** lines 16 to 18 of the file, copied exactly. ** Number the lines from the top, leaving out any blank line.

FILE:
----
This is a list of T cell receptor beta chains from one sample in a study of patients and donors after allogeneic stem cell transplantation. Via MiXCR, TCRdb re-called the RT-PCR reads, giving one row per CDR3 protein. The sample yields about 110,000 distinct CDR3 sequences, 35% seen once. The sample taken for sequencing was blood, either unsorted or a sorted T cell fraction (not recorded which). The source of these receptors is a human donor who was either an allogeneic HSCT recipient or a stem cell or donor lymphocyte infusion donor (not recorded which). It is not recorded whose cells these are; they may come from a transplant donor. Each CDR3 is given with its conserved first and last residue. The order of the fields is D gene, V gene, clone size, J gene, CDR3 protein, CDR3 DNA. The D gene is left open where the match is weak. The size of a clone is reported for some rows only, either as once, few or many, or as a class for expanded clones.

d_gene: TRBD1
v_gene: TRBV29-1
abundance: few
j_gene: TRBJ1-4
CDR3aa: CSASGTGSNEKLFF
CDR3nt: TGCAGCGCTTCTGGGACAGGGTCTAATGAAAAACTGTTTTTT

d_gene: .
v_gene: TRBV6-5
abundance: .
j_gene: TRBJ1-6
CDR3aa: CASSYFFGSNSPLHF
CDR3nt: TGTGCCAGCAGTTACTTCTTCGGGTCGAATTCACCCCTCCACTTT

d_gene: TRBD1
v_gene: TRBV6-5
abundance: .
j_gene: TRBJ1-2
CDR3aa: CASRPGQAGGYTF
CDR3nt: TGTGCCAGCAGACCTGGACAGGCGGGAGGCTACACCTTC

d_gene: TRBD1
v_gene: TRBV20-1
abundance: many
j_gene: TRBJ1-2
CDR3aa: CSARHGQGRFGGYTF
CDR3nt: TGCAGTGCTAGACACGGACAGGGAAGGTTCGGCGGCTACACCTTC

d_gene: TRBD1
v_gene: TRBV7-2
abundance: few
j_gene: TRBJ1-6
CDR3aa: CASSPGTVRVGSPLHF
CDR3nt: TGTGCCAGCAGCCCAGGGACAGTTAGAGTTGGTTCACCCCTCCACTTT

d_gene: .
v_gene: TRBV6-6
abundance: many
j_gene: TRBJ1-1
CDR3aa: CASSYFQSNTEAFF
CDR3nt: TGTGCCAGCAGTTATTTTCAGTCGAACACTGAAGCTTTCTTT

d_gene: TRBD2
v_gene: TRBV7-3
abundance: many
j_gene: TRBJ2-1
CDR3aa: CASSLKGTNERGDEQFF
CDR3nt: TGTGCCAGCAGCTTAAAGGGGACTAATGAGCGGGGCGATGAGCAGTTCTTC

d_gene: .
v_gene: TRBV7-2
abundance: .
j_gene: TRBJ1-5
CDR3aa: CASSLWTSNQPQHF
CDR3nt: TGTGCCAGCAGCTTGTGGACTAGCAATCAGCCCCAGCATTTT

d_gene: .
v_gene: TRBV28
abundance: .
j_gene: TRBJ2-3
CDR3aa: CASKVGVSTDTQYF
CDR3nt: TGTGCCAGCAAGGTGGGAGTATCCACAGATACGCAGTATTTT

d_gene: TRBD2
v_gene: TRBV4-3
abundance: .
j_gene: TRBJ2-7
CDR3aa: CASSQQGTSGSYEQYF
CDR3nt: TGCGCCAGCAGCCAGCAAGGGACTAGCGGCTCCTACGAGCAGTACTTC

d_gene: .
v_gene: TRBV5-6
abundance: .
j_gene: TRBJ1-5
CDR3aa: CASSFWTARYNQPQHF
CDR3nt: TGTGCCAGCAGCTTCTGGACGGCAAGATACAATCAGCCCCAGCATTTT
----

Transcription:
abundance: .
j_gene: TRBJ1-2
CDR3aa: CASRPGQAGGYTF